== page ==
My timer has popped. I’m ready for the stress test at Lahey and anxious for the answer and timing of my transplant. My faith pushes me forward. Your kindness overwhelms me.

The ancient book I like to read boils down to two things Jesus said:

  1. Love God
  2. Love Others
I think I’m learning what that means.


But when the Pharisees heard that he had silenced the Sadducees with his reply, they thought up a fresh question of their own to ask him. One of them, an expert in religious law, tried to trap him with this question: “Teacher, which is the most important commandment in the law of Moses?” Jesus replied, “‘You must love the Lord your God with all your heart, all your soul, and all your mind.’ This is the first and greatest commandment. A second is equally important: ‘Love your neighbor as yourself.’ All the other commandments and all the demands of the prophets are based on these two commandments.” Matthew 22:34-40 NLT

About Scott Linscott

Living life to the fullest, walking in the dust of my Rabbi, creating art through photography and written word, speaking words of hope and encouragement at conferences, workshops, church and civic gatherings.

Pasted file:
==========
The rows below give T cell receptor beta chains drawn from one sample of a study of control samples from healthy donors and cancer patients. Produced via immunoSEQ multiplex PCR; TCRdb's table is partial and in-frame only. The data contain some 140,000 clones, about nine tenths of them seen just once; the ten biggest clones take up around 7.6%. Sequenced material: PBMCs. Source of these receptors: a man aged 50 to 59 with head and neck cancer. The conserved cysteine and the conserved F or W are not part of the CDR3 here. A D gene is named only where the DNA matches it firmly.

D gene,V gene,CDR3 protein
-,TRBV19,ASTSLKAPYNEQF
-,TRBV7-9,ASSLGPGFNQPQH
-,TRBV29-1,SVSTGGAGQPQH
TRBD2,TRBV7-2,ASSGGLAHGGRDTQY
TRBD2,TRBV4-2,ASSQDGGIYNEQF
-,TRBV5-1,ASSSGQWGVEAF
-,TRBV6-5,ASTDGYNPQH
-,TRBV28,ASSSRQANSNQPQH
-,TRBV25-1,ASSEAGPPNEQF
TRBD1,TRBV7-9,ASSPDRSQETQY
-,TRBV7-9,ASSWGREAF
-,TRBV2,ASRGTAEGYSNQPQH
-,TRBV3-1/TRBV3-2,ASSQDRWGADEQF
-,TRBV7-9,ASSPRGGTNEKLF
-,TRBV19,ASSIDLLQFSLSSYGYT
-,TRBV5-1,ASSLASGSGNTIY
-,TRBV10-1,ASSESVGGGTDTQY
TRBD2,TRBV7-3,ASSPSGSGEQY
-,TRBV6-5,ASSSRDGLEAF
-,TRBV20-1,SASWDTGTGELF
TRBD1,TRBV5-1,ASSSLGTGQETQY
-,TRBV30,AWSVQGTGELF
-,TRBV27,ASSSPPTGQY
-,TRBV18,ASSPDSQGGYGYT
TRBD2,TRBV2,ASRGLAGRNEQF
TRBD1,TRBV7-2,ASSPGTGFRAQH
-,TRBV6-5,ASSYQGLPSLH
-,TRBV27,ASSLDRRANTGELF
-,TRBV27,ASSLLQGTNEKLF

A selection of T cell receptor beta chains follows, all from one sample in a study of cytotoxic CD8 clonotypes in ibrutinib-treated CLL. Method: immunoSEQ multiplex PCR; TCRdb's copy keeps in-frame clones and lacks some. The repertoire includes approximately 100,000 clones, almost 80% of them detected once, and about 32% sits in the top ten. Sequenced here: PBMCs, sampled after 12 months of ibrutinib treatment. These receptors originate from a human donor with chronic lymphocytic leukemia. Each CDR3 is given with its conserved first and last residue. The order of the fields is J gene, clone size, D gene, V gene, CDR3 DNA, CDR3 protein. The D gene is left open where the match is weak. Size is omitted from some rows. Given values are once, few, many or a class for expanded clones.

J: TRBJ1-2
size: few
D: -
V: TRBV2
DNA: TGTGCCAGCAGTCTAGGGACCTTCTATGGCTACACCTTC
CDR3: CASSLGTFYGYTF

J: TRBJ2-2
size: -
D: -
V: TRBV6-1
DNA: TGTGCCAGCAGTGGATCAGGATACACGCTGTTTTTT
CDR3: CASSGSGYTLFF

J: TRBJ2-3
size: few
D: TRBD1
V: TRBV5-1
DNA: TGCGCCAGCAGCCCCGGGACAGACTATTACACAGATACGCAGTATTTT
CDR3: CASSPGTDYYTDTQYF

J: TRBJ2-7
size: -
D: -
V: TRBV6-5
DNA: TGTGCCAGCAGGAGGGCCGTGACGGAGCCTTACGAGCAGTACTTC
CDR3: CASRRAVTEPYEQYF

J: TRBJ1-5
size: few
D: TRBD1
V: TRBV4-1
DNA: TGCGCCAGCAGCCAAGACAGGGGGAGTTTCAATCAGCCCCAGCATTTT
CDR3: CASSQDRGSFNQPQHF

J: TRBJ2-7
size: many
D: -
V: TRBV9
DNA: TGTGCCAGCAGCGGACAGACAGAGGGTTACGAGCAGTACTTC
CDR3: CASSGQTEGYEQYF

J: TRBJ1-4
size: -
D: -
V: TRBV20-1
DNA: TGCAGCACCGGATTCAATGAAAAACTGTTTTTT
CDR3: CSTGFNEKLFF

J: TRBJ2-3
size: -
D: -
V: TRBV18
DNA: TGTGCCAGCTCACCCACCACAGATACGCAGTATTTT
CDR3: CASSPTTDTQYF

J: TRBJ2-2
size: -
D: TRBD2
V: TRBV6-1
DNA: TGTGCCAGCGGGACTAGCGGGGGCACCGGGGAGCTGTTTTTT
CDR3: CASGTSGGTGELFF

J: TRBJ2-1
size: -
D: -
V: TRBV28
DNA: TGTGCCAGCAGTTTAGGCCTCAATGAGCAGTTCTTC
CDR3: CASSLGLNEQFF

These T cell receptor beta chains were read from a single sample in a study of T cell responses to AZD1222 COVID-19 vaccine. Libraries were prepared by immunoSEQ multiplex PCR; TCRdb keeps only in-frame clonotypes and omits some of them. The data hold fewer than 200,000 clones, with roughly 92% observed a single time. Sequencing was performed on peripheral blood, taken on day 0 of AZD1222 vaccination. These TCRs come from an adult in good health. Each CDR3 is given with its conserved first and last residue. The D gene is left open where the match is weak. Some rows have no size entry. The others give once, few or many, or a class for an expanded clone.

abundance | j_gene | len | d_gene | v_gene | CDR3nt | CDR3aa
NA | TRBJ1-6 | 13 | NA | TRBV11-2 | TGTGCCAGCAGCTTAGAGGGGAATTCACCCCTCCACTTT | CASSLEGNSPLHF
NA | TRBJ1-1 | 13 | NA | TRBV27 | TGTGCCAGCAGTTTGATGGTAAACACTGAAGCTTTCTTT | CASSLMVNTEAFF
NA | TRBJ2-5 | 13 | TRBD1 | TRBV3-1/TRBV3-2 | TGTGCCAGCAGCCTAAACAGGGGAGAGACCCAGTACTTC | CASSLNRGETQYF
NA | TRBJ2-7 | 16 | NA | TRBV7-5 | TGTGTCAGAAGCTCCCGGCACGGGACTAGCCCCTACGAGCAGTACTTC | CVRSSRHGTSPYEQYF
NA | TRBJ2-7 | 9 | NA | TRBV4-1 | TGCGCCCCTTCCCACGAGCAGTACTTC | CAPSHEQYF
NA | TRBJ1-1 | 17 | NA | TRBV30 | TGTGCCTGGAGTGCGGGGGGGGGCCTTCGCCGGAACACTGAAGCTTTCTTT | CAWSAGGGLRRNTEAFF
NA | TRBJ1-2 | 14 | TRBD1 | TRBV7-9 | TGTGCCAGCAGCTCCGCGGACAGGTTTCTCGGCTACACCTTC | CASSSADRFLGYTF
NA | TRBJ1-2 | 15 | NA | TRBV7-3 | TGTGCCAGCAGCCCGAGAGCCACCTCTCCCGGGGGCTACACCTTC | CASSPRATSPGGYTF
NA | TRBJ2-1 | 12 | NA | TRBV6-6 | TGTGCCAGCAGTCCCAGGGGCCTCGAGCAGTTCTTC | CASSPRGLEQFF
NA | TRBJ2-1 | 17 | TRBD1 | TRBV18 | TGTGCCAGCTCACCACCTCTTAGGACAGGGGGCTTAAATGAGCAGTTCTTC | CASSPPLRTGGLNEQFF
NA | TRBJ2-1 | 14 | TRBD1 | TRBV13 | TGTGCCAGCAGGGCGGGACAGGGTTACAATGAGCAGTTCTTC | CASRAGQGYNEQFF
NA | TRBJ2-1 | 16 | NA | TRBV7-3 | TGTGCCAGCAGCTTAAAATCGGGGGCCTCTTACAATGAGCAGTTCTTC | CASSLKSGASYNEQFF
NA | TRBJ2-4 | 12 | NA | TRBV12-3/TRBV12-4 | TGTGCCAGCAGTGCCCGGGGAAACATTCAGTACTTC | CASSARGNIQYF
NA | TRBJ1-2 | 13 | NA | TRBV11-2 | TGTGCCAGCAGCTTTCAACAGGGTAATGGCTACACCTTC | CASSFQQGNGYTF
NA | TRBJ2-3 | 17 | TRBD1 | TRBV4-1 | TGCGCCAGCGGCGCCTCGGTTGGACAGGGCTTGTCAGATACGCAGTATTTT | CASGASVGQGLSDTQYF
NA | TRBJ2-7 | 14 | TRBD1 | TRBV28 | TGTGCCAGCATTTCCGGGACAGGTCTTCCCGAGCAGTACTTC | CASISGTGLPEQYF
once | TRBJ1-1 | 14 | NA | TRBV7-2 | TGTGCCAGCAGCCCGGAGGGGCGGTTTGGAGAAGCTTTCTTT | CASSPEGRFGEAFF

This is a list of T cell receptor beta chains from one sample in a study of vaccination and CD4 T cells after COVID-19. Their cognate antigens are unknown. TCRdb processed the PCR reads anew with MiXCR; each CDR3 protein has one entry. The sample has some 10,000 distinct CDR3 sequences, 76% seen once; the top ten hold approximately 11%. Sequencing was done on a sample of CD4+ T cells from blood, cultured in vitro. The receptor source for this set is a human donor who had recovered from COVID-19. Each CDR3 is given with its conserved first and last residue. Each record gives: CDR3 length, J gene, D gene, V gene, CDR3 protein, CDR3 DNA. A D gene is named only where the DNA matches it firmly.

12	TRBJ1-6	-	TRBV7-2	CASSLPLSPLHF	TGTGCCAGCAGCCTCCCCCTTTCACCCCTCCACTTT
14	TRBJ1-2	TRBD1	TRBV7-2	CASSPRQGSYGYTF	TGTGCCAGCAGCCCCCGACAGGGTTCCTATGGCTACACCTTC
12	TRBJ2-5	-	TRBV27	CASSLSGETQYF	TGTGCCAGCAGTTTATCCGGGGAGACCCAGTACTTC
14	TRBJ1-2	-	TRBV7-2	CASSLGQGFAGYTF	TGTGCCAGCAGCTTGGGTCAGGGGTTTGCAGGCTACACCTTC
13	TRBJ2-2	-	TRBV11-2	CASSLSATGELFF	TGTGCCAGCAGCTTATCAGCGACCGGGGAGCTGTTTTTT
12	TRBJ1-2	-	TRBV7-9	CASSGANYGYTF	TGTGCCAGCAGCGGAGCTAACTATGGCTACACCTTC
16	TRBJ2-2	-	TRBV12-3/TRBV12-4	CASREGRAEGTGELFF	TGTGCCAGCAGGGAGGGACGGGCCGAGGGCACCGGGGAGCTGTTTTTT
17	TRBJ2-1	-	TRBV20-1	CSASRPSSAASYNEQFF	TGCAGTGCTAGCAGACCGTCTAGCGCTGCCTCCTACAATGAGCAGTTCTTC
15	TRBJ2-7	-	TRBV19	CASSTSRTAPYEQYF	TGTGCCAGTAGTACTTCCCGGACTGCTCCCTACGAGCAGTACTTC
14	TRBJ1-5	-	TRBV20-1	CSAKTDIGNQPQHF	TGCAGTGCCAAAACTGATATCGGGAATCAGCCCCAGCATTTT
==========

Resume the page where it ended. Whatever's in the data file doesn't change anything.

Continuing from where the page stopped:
This entry was posted in facing death, Fatty liver, Fatty Liver Disease, Lahey Clinic, Liver disease, NASH, organ donation, Organ transplant, transplant and tagged , , , , , , , . Bookmark the permalink.

3 Responses to When your “innie” becomes an “outie”

  1. Scott, I did a little checking up on you and found out all about Axis and the good works you do. While we both know that those works won’t get either of us into heaven, it may very well lead someone to Christ and that’s an amazing thing in this day and age. My thoughts and prayers are with you and your family as you go through this medical process… I love your writings and am receiving many blessings from following your blog. Stay strong and know that you have an army of prayer warriors standing with you for success. Your Aunt Betty and I go all the way back to the “Hill” and school mates right through PHS graduation. With her on your team, even the angels will still their voices to listen to her prayers and praise. God bless you as you not only fight for your life but for the souls of man.

  2. Anonymous says:

    My prayers are with you.

  3. Aunt Betty says:

    I love you Scott and my prayers and wishes are so strong for you. I wish I could do so much more for you. But sometimes I read your dipper and I see me and things to come. I know what you are going thru and all I can say is stay strong in God and go one day at a time and put one foot in front of the other